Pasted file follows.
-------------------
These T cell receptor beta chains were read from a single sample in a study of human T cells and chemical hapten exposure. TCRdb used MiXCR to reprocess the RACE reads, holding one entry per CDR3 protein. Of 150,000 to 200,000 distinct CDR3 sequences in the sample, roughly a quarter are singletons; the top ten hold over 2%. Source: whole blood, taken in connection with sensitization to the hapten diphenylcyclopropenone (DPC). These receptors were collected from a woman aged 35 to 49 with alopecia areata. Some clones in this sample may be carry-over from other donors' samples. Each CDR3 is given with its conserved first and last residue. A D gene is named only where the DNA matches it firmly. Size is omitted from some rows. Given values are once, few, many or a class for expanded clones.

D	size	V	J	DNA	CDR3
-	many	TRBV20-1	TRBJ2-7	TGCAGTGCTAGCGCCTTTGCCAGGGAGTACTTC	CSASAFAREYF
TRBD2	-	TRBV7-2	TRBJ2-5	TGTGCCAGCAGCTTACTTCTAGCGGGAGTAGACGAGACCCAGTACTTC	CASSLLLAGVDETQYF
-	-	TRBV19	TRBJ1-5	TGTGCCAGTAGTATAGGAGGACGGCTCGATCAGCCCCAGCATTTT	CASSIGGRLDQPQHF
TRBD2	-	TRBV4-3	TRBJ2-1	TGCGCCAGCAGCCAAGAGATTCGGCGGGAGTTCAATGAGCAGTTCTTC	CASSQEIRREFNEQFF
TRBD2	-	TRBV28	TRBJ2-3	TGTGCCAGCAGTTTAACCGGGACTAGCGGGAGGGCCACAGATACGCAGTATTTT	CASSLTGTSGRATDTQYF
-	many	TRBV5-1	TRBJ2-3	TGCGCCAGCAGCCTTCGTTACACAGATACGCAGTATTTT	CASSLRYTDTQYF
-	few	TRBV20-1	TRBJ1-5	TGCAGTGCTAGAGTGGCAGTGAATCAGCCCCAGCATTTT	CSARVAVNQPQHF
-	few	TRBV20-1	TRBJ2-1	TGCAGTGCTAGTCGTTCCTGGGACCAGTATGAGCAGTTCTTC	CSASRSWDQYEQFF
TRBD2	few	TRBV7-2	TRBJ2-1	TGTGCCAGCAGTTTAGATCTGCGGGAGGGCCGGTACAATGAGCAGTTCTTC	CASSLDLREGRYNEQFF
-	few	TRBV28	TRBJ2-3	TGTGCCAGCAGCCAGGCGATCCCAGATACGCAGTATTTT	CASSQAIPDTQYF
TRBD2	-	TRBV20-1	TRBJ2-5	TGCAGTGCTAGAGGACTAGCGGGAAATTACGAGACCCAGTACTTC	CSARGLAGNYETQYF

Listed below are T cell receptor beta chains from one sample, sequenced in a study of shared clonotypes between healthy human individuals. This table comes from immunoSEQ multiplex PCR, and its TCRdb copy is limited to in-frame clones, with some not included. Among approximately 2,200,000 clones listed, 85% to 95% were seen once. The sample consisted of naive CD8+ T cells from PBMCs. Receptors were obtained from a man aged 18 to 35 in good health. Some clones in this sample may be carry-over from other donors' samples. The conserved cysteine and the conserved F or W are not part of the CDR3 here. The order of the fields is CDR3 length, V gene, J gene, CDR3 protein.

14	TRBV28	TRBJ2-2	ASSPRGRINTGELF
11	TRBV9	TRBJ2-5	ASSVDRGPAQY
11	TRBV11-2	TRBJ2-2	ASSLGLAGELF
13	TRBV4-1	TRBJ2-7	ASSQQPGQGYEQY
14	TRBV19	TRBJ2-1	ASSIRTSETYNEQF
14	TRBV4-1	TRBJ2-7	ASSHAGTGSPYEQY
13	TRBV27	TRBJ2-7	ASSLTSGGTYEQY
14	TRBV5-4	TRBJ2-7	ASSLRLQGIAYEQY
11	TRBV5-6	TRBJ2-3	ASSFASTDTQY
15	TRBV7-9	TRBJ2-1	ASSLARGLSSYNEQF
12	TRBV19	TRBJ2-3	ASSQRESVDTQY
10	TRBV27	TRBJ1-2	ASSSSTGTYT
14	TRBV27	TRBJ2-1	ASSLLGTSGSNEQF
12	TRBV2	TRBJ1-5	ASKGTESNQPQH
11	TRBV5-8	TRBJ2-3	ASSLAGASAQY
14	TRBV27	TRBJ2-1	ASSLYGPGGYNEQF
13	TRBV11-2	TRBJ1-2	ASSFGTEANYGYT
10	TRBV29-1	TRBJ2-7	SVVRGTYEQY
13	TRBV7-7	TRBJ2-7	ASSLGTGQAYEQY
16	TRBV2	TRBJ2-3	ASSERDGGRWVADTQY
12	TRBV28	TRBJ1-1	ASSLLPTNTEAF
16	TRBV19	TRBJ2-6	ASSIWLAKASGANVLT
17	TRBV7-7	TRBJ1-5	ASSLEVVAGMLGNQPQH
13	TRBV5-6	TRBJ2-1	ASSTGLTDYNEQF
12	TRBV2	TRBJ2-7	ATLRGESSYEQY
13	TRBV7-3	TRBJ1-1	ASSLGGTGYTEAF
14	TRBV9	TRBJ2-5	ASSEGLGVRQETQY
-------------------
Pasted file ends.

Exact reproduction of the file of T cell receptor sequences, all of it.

These T cell receptor beta chains were read from a single sample in a study of human T cells and chemical hapten exposure. TCRdb used MiXCR to reprocess the RACE reads, holding one entry per CDR3 protein. Of 150,000 to 200,000 distinct CDR3 sequences in the sample, roughly a quarter are singletons; the top ten hold over 2%. Source: whole blood, taken in connection with sensitization to the hapten diphenylcyclopropenone (DPC). These receptors were collected from a woman aged 35 to 49 with alopecia areata. Some clones in this sample may be carry-over from other donors' samples. Each CDR3 is given with its conserved first and last residue. A D gene is named only where the DNA matches it firmly. Size is omitted from some rows. Given values are once, few, many or a class for expanded clones.

D	size	V	J	DNA	CDR3
-	many	TRBV20-1	TRBJ2-7	TGCAGTGCTAGCGCCTTTGCCAGGGAGTACTTC	CSASAFAREYF
TRBD2	-	TRBV7-2	TRBJ2-5	TGTGCCAGCAGCTTACTTCTAGCGGGAGTAGACGAGACCCAGTACTTC	CASSLLLAGVDETQYF
-	-	TRBV19	TRBJ1-5	TGTGCCAGTAGTATAGGAGGACGGCTCGATCAGCCCCAGCATTTT	CASSIGGRLDQPQHF
TRBD2	-	TRBV4-3	TRBJ2-1	TGCGCCAGCAGCCAAGAGATTCGGCGGGAGTTCAATGAGCAGTTCTTC	CASSQEIRREFNEQFF
TRBD2	-	TRBV28	TRBJ2-3	TGTGCCAGCAGTTTAACCGGGACTAGCGGGAGGGCCACAGATACGCAGTATTTT	CASSLTGTSGRATDTQYF
-	many	TRBV5-1	TRBJ2-3	TGCGCCAGCAGCCTTCGTTACACAGATACGCAGTATTTT	CASSLRYTDTQYF
-	few	TRBV20-1	TRBJ1-5	TGCAGTGCTAGAGTGGCAGTGAATCAGCCCCAGCATTTT	CSARVAVNQPQHF
-	few	TRBV20-1	TRBJ2-1	TGCAGTGCTAGTCGTTCCTGGGACCAGTATGAGCAGTTCTTC	CSASRSWDQYEQFF
TRBD2	few	TRBV7-2	TRBJ2-1	TGTGCCAGCAGTTTAGATCTGCGGGAGGGCCGGTACAATGAGCAGTTCTTC	CASSLDLREGRYNEQFF
-	few	TRBV28	TRBJ2-3	TGTGCCAGCAGCCAGGCGATCCCAGATACGCAGTATTTT	CASSQAIPDTQYF
TRBD2	-	TRBV20-1	TRBJ2-5	TGCAGTGCTAGAGGACTAGCGGGAAATTACGAGACCCAGTACTTC	CSARGLAGNYETQYF

Listed below are T cell receptor beta chains from one sample, sequenced in a study of shared clonotypes between healthy human individuals. This table comes from immunoSEQ multiplex PCR, and its TCRdb copy is limited to in-frame clones, with some not included. Among approximately 2,200,000 clones listed, 85% to 95% were seen once. The sample consisted of naive CD8+ T cells from PBMCs. Receptors were obtained from a man aged 18 to 35 in good health. Some clones in this sample may be carry-over from other donors' samples. The conserved cysteine and the conserved F or W are not part of the CDR3 here. The order of the fields is CDR3 length, V gene, J gene, CDR3 protein.

14	TRBV28	TRBJ2-2	ASSPRGRINTGELF
11	TRBV9	TRBJ2-5	ASSVDRGPAQY
11	TRBV11-2	TRBJ2-2	ASSLGLAGELF
13	TRBV4-1	TRBJ2-7	ASSQQPGQGYEQY
14	TRBV19	TRBJ2-1	ASSIRTSETYNEQF
14	TRBV4-1	TRBJ2-7	ASSHAGTGSPYEQY
13	TRBV27	TRBJ2-7	ASSLTSGGTYEQY
14	TRBV5-4	TRBJ2-7	ASSLRLQGIAYEQY
11	TRBV5-6	TRBJ2-3	ASSFASTDTQY
15	TRBV7-9	TRBJ2-1	ASSLARGLSSYNEQF
12	TRBV19	TRBJ2-3	ASSQRESVDTQY
10	TRBV27	TRBJ1-2	ASSSSTGTYT
14	TRBV27	TRBJ2-1	ASSLLGTSGSNEQF
12	TRBV2	TRBJ1-5	ASKGTESNQPQH
11	TRBV5-8	TRBJ2-3	ASSLAGASAQY
14	TRBV27	TRBJ2-1	ASSLYGPGGYNEQF
13	TRBV11-2	TRBJ1-2	ASSFGTEANYGYT
10	TRBV29-1	TRBJ2-7	SVVRGTYEQY
13	TRBV7-7	TRBJ2-7	ASSLGTGQAYEQY
16	TRBV2	TRBJ2-3	ASSERDGGRWVADTQY
12	TRBV28	TRBJ1-1	ASSLLPTNTEAF
16	TRBV19	TRBJ2-6	ASSIWLAKASGANVLT
17	TRBV7-7	TRBJ1-5	ASSLEVVAGMLGNQPQH
13	TRBV5-6	TRBJ2-1	ASSTGLTDYNEQF
12	TRBV2	TRBJ2-7	ATLRGESSYEQY
13	TRBV7-3	TRBJ1-1	ASSLGGTGYTEAF
14	TRBV9	TRBJ2-5	ASSEGLGVRQETQY